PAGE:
BioCurate is a joint venture of the University of Melbourne and Monash University, supported by the Victorian State Government. Its founders are Australia’s two leading biomedical universities both located in Melbourne. Together these Universities are placed in the world’s top 10 in the therapeutic areas of immunology, oncology, paediatrics, neurosciences, and infectious diseases.
BioCurate is a venture catalyst, a new model that is consistent with emerging leading-edge global practice. The company’s key focus and objective is to translate drug discoveries to a form which attracts investors or other commercialisation partners. This will be done through the provision of independent specialist expertise in drug development and commercialization, and the required funding targeted specifically at this critical phase. BioCurate will work across different therapeutic modalities including small molecules, biologics and antibodies.
Learn more about the commissioning of BioCurate.
Professor Steve Petrou, Florey Institute of Neuroscience and Mental Health, University of Melbourne
Dr Laura Jacobson, Florey Institute of Neuroscience and Mental Health, University of Melbourne
Professor Andrew Lawrence, Florey Institute of Neuroscience and Mental Health
Professor Brian Dean, Florey Institute of Neuroscience and Mental Health, University of Melbourne
Associate Professor. Ross Bathgate, Florey Institute of Neuroscience and Mental Health
Dr Jack Allocca, Florey Institute of Neuroscience and Mental Health
Professor Jane Gunn, Department of General Practice, MDHS
Dr Jon Mangum, P&T, MDHS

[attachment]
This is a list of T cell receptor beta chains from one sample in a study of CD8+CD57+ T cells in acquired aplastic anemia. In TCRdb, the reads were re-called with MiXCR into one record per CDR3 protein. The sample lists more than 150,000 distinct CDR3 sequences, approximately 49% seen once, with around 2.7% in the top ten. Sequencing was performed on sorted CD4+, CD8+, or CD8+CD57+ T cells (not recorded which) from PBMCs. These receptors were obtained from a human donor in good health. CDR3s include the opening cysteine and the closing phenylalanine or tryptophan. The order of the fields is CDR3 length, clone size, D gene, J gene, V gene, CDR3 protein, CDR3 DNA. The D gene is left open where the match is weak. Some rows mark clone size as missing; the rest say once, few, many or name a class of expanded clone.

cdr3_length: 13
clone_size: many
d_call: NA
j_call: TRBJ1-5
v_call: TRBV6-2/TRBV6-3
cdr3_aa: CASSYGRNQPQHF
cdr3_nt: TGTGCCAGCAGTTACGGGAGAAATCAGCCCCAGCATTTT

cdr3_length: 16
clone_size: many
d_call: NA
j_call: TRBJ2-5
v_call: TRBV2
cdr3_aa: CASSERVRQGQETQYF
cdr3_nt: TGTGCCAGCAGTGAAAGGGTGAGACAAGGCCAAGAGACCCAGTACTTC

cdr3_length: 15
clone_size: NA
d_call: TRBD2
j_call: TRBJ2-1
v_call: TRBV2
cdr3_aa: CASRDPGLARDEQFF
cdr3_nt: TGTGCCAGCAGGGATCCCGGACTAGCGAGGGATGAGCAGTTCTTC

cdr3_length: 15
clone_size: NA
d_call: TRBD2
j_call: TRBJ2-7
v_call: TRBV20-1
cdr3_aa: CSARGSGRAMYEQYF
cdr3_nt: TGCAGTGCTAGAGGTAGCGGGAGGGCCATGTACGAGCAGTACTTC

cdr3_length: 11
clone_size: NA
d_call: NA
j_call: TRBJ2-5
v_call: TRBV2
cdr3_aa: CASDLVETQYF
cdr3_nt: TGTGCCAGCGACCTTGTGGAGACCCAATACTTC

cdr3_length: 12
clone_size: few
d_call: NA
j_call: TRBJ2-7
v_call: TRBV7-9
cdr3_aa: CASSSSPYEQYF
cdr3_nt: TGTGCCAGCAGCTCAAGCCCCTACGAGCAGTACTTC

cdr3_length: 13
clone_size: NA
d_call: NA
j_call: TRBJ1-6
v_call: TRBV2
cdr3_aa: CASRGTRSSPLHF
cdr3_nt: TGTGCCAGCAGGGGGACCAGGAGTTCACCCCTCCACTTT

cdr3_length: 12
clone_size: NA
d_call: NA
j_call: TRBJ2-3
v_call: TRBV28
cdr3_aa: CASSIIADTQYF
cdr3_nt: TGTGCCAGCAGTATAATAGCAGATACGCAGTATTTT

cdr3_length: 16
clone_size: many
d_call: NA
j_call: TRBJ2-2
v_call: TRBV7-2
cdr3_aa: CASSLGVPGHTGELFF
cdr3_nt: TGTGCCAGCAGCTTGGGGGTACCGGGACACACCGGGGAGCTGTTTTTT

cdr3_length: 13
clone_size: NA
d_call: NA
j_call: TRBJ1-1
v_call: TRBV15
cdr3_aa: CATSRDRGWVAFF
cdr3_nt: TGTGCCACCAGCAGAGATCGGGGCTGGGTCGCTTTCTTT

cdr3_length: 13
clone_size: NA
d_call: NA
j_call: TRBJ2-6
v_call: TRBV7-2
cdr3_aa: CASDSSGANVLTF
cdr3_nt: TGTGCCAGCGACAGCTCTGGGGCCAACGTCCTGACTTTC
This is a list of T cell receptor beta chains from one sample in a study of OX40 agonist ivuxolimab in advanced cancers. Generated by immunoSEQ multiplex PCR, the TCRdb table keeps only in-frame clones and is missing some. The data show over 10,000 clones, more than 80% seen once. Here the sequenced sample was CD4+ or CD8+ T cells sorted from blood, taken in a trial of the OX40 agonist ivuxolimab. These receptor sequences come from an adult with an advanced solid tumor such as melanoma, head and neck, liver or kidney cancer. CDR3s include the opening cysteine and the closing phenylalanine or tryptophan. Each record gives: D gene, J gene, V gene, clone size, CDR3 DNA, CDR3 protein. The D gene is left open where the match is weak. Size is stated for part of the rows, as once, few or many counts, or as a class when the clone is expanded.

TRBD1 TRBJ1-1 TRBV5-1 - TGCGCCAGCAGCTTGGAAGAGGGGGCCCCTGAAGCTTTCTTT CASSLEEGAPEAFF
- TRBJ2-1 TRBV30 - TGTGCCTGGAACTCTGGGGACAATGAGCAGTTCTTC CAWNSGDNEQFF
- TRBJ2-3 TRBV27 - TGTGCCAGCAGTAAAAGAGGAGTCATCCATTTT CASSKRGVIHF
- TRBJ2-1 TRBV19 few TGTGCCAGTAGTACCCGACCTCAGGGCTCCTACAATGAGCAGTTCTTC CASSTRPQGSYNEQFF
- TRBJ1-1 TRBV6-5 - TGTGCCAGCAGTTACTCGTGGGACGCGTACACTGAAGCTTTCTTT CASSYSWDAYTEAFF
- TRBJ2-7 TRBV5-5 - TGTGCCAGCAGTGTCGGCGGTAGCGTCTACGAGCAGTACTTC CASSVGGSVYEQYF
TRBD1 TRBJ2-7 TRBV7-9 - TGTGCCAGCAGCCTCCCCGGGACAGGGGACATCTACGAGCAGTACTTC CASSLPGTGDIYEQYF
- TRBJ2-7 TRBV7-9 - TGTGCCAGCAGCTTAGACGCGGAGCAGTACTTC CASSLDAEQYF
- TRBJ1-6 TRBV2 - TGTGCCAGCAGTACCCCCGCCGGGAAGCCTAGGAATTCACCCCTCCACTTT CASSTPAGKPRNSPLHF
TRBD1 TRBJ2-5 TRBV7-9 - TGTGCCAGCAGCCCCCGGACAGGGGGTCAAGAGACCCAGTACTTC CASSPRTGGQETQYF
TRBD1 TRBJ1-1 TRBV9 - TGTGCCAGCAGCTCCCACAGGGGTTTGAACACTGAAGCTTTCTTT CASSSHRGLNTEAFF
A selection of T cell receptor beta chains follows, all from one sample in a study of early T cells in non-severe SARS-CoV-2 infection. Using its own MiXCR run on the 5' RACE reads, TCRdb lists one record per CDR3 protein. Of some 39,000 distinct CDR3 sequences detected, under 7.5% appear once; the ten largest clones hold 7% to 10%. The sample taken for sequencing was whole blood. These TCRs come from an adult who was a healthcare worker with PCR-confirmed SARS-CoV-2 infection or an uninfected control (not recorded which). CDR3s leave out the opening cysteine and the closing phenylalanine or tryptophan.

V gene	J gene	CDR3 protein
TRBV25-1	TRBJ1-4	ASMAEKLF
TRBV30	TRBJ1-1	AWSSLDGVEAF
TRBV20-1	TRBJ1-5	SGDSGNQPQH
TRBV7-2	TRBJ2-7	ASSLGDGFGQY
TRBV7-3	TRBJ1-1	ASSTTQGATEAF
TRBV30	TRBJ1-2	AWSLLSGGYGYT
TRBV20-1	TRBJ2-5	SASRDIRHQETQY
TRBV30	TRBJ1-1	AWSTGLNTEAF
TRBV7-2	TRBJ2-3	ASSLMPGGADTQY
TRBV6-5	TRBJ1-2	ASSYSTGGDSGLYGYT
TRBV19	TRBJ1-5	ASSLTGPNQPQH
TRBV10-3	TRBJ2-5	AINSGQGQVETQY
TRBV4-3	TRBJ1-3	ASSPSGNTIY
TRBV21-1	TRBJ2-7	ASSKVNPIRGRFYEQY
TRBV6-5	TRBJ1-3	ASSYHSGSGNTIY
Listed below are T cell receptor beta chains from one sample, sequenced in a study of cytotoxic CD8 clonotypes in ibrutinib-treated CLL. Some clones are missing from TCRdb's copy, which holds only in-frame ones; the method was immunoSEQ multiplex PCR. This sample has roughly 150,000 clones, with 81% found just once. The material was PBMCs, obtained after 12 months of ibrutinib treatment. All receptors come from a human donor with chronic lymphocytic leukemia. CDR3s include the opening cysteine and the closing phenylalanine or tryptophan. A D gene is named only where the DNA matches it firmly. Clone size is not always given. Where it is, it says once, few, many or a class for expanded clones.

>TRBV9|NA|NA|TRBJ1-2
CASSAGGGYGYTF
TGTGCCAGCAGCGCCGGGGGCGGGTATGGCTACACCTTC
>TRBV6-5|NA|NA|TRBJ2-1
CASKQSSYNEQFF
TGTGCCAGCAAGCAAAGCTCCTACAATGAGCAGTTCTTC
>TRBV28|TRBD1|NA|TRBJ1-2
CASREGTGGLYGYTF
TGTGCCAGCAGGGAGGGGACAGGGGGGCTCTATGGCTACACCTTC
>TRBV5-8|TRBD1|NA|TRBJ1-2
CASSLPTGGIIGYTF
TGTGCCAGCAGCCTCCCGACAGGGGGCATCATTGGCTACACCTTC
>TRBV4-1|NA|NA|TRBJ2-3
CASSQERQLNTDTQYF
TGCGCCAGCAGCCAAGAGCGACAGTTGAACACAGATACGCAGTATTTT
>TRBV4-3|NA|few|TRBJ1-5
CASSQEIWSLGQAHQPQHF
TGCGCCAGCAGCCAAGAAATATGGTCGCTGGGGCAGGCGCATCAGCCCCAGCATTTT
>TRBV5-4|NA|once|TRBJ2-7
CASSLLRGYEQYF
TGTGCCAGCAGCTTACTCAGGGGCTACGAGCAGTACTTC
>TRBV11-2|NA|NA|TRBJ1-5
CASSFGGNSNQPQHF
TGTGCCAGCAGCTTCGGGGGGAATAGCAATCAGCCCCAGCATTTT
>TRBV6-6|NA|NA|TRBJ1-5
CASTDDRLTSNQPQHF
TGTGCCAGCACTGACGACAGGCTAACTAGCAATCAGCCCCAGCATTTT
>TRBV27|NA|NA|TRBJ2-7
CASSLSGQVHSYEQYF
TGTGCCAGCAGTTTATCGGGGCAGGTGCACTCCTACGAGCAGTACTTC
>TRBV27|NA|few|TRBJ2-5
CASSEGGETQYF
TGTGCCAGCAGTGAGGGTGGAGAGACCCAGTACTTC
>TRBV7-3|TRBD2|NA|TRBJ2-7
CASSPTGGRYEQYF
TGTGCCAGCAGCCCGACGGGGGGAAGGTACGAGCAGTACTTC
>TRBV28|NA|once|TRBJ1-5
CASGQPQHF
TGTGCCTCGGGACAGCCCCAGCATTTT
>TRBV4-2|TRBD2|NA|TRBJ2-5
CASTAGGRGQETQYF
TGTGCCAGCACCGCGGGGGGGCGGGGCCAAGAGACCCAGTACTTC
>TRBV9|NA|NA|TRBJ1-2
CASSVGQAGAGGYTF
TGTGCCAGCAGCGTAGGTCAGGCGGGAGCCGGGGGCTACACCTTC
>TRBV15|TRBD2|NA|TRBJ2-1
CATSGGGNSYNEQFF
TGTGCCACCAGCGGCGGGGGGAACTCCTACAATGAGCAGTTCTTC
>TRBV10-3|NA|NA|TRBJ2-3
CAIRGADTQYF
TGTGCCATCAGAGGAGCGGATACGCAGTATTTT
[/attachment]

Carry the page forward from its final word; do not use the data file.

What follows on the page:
Professor Nick Barnes, University of Birmingham
Professor Luis de Lecea, Stanford University, Palo Alto
Professor Nigel Bunnett, Monash Institute of Pharmaceutical Sciences & Columbia University, New York
Professor Bill Charman, Monash Institute of Pharmaceutical Sciences, Parkville
Cameron Knowles, Monash Institute of Pharmaceutical Sciences, Parkville
Dr Romke Bron, Monash Institute of Pharmaceutical Sciences, Parkville
Professor Shantha Rajaratnam, Monash School of Psychological Sciences, Monash Institute of Cognitive and Clinical Neurosciences, Clayton
Professor Sean Drummond, Monash School of Psychological Sciences, Monash Institute of Cognitive and Clinical Neurosciences, Clayton
Professor John Cryan, University College, Cork
Dr Claudia Betschart, Novartis Institutes for Biomedical Research, Basel
Dr Samuel Hinterman, Novartis Institutes for Biomedical Research, Basel
Dr Chris Gee, Center for Molecular Neuroscience, Uni Hamburg
Professor Herbert Schmid, Novartis Institutes for Biomedical Research, Basel
Dr Dominik Feuerbach, Novartis Institutes for Biomedical Research, Basel
Professor Paul Kenny, Mt Sinai, New York
Professor George Koob, NIH, NIAAA, Bethesda
Professor Markus Fendt, Center of Behavioral Brain Sciences, Otto-von-Guericke University Magdeburg
Professor Peter Luc Bossaerts, Dr. Carsten Murawski, Dr. Elisabeth Bowman, Faculty of Business and Economics, University of Melbourne
Dr Tony Velkov, Monash Institute of Pharmaceutical Sciences, Parkville
This Research Group doesn't currently have any projects
Faculty Research Themes
School Research Themes
For further information about this research, please contact Professor Daniel Hoyer